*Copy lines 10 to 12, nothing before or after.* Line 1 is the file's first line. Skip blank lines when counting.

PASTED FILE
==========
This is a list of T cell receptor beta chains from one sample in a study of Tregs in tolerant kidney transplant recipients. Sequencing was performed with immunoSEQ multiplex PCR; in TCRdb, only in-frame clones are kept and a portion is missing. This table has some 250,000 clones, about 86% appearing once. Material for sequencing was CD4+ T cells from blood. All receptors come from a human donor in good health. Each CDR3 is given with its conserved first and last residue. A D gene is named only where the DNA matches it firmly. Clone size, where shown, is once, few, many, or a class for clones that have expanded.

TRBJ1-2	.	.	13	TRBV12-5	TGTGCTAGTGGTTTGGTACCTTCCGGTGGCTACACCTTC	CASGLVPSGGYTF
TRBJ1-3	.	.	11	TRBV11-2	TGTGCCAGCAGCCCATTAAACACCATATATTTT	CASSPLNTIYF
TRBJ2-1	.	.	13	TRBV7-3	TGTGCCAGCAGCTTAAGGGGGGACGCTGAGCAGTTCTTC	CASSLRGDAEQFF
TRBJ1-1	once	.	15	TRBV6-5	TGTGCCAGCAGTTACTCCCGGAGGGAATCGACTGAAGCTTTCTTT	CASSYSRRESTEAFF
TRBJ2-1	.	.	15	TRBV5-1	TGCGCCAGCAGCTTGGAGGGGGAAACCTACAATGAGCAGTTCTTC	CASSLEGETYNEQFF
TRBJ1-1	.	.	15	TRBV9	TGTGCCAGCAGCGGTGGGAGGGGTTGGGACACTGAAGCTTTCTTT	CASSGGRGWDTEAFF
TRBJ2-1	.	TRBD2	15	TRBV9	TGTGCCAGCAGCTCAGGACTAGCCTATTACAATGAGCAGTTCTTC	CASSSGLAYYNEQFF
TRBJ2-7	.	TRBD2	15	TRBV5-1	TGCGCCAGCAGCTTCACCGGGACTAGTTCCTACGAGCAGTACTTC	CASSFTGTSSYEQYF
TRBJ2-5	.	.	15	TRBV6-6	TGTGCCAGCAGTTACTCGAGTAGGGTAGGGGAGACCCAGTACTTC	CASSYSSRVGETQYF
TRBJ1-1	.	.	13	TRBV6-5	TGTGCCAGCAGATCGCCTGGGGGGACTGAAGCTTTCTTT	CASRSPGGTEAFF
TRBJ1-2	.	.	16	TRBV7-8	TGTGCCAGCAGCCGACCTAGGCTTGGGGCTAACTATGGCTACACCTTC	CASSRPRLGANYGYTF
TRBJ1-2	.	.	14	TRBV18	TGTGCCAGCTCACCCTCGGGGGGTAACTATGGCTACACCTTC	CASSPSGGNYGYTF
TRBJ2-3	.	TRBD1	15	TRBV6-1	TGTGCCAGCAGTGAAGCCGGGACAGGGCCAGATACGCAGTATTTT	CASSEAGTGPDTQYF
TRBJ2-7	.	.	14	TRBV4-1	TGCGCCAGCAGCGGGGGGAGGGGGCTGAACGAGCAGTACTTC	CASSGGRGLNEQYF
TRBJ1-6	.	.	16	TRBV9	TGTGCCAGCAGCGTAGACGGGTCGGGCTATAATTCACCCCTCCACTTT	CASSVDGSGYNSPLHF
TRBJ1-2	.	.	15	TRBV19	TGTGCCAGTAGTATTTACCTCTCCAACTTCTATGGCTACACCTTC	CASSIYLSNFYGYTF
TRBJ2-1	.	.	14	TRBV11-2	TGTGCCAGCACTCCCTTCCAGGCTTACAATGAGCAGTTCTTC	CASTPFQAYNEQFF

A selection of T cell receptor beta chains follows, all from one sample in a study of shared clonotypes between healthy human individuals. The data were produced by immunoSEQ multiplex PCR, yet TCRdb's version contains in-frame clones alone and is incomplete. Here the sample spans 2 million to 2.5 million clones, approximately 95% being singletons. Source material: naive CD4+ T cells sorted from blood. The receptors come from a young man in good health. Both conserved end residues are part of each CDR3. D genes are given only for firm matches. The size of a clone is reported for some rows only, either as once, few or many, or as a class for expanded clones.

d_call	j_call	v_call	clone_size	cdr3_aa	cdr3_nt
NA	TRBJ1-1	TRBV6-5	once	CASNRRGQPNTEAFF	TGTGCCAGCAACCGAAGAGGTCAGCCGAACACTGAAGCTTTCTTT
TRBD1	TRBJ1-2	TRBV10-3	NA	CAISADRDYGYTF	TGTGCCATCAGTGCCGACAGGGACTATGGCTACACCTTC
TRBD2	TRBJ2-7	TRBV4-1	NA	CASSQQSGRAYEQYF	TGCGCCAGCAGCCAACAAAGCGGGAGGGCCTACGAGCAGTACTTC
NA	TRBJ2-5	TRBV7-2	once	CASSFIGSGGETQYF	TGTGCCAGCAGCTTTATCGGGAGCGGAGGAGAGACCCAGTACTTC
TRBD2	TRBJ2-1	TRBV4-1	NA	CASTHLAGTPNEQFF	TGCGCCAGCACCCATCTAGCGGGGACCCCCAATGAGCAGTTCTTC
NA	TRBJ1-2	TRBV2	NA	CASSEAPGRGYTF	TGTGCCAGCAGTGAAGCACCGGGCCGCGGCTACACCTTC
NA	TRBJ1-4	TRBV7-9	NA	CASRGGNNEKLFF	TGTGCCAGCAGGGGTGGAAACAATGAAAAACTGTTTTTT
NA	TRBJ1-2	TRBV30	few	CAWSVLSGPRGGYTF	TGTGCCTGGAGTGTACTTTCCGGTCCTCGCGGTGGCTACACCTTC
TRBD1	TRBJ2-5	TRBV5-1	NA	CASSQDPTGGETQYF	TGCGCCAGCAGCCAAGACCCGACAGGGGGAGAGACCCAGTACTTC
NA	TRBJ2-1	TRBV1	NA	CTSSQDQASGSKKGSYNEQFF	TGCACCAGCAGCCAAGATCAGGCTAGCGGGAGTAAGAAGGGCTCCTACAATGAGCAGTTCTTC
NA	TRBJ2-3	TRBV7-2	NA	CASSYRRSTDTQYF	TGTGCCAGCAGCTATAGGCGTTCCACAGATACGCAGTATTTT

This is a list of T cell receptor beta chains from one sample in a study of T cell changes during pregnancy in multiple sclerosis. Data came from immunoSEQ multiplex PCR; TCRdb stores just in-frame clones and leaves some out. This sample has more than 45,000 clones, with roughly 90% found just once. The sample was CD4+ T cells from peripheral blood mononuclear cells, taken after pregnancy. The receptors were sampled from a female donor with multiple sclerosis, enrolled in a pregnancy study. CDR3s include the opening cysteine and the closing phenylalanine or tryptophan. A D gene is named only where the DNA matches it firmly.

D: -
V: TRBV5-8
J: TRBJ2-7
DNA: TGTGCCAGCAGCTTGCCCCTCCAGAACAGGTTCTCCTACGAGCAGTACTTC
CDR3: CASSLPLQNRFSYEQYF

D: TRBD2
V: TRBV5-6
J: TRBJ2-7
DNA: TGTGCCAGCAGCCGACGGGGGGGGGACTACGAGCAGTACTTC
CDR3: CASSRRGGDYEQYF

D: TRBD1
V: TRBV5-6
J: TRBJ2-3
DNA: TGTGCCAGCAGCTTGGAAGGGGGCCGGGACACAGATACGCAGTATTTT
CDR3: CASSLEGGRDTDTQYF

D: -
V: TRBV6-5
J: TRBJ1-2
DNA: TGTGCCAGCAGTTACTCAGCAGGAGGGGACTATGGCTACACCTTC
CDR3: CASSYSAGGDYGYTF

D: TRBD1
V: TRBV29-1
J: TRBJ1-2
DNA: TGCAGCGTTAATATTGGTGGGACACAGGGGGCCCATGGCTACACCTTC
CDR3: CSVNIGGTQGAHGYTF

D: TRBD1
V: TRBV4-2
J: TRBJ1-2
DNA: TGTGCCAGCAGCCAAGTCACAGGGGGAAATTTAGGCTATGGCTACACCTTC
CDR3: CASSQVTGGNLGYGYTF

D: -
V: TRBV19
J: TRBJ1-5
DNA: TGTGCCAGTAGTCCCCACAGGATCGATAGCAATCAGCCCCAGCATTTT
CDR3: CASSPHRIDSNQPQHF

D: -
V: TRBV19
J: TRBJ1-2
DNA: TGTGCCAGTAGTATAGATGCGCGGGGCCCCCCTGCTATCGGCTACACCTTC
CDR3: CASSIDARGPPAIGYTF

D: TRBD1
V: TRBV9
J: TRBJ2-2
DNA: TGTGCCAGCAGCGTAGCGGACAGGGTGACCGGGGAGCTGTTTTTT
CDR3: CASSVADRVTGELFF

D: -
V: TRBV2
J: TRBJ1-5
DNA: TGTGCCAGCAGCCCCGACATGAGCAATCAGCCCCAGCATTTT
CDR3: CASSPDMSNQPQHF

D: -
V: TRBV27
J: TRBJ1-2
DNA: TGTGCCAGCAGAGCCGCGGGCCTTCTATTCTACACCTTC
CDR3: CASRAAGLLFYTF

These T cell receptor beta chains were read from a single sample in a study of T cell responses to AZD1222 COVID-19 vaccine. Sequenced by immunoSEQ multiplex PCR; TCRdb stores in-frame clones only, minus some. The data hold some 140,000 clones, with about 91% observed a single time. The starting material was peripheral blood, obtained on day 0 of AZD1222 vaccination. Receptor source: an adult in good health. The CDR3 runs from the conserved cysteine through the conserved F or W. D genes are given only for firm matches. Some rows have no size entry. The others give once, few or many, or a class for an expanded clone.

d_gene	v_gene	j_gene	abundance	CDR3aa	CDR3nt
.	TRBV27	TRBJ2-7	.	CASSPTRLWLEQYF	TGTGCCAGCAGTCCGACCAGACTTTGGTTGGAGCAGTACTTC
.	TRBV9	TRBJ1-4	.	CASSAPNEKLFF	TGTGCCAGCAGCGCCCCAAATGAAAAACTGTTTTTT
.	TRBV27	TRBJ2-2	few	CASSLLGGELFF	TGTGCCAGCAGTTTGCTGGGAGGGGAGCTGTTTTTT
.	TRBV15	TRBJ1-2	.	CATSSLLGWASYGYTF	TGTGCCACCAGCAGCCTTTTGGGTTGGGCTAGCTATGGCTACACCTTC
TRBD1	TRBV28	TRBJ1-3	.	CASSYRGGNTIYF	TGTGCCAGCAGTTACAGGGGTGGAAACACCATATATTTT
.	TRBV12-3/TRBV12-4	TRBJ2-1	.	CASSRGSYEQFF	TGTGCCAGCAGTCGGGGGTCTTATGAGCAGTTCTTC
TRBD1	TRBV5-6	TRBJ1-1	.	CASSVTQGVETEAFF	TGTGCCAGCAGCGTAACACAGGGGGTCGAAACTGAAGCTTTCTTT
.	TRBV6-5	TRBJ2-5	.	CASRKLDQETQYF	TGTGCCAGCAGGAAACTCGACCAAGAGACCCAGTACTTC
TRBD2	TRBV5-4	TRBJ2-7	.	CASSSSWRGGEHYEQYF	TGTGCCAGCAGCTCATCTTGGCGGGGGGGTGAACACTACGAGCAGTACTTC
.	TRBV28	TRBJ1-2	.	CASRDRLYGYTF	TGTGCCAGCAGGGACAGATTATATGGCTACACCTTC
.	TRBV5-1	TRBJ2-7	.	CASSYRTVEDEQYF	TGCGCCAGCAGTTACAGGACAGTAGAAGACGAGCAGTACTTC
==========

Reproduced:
TRBJ2-5	.	.	15	TRBV6-6	TGTGCCAGCAGTTACTCGAGTAGGGTAGGGGAGACCCAGTACTTC	CASSYSSRVGETQYF
TRBJ1-1	.	.	13	TRBV6-5	TGTGCCAGCAGATCGCCTGGGGGGACTGAAGCTTTCTTT	CASRSPGGTEAFF
TRBJ1-2	.	.	16	TRBV7-8	TGTGCCAGCAGCCGACCTAGGCTTGGGGCTAACTATGGCTACACCTTC	CASSRPRLGANYGYTF